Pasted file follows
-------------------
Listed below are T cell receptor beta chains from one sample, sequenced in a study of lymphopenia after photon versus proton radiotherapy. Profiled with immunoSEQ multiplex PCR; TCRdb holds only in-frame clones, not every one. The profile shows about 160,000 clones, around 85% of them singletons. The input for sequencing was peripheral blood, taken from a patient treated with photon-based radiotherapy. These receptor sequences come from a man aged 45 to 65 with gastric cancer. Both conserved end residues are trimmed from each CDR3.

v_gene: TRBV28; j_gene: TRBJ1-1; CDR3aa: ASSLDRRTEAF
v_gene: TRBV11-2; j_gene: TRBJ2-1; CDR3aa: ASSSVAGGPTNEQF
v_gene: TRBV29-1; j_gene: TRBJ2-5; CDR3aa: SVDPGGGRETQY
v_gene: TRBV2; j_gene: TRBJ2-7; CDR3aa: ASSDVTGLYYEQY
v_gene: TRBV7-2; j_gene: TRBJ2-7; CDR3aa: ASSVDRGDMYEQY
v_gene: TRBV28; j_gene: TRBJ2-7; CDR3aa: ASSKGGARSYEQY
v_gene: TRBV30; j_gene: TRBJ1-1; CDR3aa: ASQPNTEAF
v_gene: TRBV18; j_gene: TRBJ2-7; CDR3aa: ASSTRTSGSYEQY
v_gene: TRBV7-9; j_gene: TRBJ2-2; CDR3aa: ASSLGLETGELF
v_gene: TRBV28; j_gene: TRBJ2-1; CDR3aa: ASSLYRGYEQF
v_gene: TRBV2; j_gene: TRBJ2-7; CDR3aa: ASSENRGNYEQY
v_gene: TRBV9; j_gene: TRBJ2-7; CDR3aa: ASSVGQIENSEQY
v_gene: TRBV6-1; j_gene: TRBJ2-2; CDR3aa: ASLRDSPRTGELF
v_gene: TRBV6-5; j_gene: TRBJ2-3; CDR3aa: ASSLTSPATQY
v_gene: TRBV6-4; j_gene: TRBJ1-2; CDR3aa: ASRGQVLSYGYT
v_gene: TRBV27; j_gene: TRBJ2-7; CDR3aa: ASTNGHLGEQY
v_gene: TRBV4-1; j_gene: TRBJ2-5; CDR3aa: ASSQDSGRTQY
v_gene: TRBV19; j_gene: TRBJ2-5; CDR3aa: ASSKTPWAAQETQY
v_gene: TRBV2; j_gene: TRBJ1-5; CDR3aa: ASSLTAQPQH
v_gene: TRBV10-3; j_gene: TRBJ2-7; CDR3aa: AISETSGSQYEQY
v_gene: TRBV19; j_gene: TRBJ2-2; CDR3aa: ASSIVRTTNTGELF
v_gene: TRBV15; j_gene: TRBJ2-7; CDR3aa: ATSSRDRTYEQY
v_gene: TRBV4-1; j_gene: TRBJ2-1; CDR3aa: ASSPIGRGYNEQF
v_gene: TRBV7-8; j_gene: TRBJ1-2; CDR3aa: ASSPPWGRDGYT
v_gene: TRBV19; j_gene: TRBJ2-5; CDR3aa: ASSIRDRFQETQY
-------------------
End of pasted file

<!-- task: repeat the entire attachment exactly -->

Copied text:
Listed below are T cell receptor beta chains from one sample, sequenced in a study of lymphopenia after photon versus proton radiotherapy. Profiled with immunoSEQ multiplex PCR; TCRdb holds only in-frame clones, not every one. The profile shows about 160,000 clones, around 85% of them singletons. The input for sequencing was peripheral blood, taken from a patient treated with photon-based radiotherapy. These receptor sequences come from a man aged 45 to 65 with gastric cancer. Both conserved end residues are trimmed from each CDR3.

v_gene: TRBV28; j_gene: TRBJ1-1; CDR3aa: ASSLDRRTEAF
v_gene: TRBV11-2; j_gene: TRBJ2-1; CDR3aa: ASSSVAGGPTNEQF
v_gene: TRBV29-1; j_gene: TRBJ2-5; CDR3aa: SVDPGGGRETQY
v_gene: TRBV2; j_gene: TRBJ2-7; CDR3aa: ASSDVTGLYYEQY
v_gene: TRBV7-2; j_gene: TRBJ2-7; CDR3aa: ASSVDRGDMYEQY
v_gene: TRBV28; j_gene: TRBJ2-7; CDR3aa: ASSKGGARSYEQY
v_gene: TRBV30; j_gene: TRBJ1-1; CDR3aa: ASQPNTEAF
v_gene: TRBV18; j_gene: TRBJ2-7; CDR3aa: ASSTRTSGSYEQY
v_gene: TRBV7-9; j_gene: TRBJ2-2; CDR3aa: ASSLGLETGELF
v_gene: TRBV28; j_gene: TRBJ2-1; CDR3aa: ASSLYRGYEQF
v_gene: TRBV2; j_gene: TRBJ2-7; CDR3aa: ASSENRGNYEQY
v_gene: TRBV9; j_gene: TRBJ2-7; CDR3aa: ASSVGQIENSEQY
v_gene: TRBV6-1; j_gene: TRBJ2-2; CDR3aa: ASLRDSPRTGELF
v_gene: TRBV6-5; j_gene: TRBJ2-3; CDR3aa: ASSLTSPATQY
v_gene: TRBV6-4; j_gene: TRBJ1-2; CDR3aa: ASRGQVLSYGYT
v_gene: TRBV27; j_gene: TRBJ2-7; CDR3aa: ASTNGHLGEQY
v_gene: TRBV4-1; j_gene: TRBJ2-5; CDR3aa: ASSQDSGRTQY
v_gene: TRBV19; j_gene: TRBJ2-5; CDR3aa: ASSKTPWAAQETQY
v_gene: TRBV2; j_gene: TRBJ1-5; CDR3aa: ASSLTAQPQH
v_gene: TRBV10-3; j_gene: TRBJ2-7; CDR3aa: AISETSGSQYEQY
v_gene: TRBV19; j_gene: TRBJ2-2; CDR3aa: ASSIVRTTNTGELF
v_gene: TRBV15; j_gene: TRBJ2-7; CDR3aa: ATSSRDRTYEQY
v_gene: TRBV4-1; j_gene: TRBJ2-1; CDR3aa: ASSPIGRGYNEQF
v_gene: TRBV7-8; j_gene: TRBJ1-2; CDR3aa: ASSPPWGRDGYT
v_gene: TRBV19; j_gene: TRBJ2-5; CDR3aa: ASSIRDRFQETQY